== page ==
Refraining from an non-kosher pepperoni pizza on a Friday night before attending Sabbath services may be normal, but keeping kosher totally, not just on holy days, remains a controversial and touchy subject among some Jews.
Spearheaded by a younger generation returning to tradition, the Reform Judaism movement is interested in establishing its own Jewish dietary practices. The Reform movement is the largest and most liberal stream of Judaism in the world.
Keeping kosher includes not only separating meat and milk, but refraining from pork, various sea foods. And of course all food must have a rabbinic stamp of approval certifying that it is kosher.
In keeping with their liberal lifestyle, Reform Jews prefer loose guidelines to keeping kosher. So, the Reform rabbinic task force on kashrut (kosher laws) is attempting “to come up with a philosophy or theology of kashrut with options.”
The Director of Religious Living Rabbi Sue Ann Wasserman said the Department of Worship, Music and Religious Living is interested in developing a study guide in the next year to help Reform congregations establish kosher kitchens.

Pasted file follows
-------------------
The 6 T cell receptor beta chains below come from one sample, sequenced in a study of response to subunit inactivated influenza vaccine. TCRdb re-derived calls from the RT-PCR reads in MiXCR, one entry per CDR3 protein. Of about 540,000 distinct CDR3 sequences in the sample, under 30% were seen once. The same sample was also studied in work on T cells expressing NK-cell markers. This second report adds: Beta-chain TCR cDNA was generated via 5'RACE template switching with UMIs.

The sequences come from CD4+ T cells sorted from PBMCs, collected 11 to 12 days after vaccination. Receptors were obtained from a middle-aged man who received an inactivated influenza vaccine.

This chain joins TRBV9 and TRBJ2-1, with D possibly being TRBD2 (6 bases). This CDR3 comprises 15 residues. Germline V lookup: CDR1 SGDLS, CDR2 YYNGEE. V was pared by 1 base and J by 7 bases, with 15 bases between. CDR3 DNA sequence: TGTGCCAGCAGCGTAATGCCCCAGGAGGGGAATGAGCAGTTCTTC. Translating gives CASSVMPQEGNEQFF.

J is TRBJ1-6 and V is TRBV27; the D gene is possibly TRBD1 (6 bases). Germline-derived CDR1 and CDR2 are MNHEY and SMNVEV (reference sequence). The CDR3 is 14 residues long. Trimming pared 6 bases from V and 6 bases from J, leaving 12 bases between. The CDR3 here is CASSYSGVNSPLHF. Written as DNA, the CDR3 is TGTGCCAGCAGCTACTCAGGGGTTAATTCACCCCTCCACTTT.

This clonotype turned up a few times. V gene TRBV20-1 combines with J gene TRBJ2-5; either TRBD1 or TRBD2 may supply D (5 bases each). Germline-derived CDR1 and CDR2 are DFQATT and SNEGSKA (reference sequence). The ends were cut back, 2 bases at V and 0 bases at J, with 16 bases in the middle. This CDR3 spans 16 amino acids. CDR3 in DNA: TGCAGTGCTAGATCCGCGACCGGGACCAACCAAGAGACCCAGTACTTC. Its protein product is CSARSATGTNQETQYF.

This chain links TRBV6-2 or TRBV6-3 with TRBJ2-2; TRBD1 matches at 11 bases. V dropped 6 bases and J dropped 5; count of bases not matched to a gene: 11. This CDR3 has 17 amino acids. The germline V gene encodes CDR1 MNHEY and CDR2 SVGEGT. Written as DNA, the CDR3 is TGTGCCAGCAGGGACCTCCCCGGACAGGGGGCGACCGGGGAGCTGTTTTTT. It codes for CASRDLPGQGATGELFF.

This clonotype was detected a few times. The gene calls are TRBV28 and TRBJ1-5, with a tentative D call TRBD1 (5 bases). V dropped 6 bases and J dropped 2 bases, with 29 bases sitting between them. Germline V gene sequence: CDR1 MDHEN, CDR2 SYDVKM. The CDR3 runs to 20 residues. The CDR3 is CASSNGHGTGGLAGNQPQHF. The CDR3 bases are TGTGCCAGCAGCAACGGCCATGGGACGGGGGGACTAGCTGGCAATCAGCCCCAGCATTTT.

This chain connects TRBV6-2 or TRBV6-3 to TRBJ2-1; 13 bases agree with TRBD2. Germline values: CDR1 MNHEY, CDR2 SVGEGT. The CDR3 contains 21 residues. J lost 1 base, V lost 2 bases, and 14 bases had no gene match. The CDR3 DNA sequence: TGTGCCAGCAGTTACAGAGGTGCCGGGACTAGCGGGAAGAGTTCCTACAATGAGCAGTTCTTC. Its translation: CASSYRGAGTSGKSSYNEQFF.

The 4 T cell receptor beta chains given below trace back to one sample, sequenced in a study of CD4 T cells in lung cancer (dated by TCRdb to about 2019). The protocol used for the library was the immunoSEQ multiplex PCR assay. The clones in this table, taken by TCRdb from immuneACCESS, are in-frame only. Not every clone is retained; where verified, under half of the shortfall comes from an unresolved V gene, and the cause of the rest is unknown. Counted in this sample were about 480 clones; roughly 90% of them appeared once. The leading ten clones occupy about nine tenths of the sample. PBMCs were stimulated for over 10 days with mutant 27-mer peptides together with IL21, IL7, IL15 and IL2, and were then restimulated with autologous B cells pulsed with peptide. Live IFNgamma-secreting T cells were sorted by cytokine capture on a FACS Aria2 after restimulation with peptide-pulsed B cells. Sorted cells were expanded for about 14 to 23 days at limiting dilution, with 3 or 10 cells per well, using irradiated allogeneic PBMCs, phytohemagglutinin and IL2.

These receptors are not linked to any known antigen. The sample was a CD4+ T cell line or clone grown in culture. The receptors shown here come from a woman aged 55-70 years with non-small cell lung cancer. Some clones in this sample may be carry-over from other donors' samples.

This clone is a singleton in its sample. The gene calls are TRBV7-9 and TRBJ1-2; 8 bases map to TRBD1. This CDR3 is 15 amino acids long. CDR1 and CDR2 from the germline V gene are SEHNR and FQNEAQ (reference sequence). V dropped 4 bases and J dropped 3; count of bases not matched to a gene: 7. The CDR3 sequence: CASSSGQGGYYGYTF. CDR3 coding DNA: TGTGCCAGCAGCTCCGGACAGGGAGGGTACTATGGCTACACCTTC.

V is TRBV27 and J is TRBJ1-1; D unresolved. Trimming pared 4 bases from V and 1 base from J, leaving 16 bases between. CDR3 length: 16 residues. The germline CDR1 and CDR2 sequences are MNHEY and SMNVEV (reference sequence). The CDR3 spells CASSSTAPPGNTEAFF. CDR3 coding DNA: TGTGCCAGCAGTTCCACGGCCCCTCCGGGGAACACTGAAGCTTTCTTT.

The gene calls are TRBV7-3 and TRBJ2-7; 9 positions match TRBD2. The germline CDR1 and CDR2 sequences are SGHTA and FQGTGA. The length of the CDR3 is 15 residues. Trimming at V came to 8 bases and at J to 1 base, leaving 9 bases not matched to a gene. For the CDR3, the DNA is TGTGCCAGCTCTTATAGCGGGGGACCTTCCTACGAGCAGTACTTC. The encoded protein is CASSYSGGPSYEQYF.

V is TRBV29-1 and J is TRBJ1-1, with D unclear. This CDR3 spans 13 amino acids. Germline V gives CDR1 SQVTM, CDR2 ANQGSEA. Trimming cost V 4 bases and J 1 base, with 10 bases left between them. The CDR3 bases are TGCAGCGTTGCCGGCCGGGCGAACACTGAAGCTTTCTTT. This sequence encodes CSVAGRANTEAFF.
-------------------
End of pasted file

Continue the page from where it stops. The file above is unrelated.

“The majority of our congregations keep some elements of kashrut, and that’s very interesting,” said Wasserman. “It represents a change over time, [they] expect higher dietary standards in Jewish communal settings.”
Orthodox rabbis, more religious and strict than Reform Jews, are not so keen on the idea of Reform Jews defining kosher. Yet, Rabbi Richard Levy Hebrew Union College-Jewish Institute of Religion in Los Angeles promotes the idea of a Reform kosher certification.
“I would like to see it as an extension of halachah (religious law),” he said. “It would expand what dietary practice means in a Jewish setting to include a concern for the people who harvest our food, bring it to market and sell it.”
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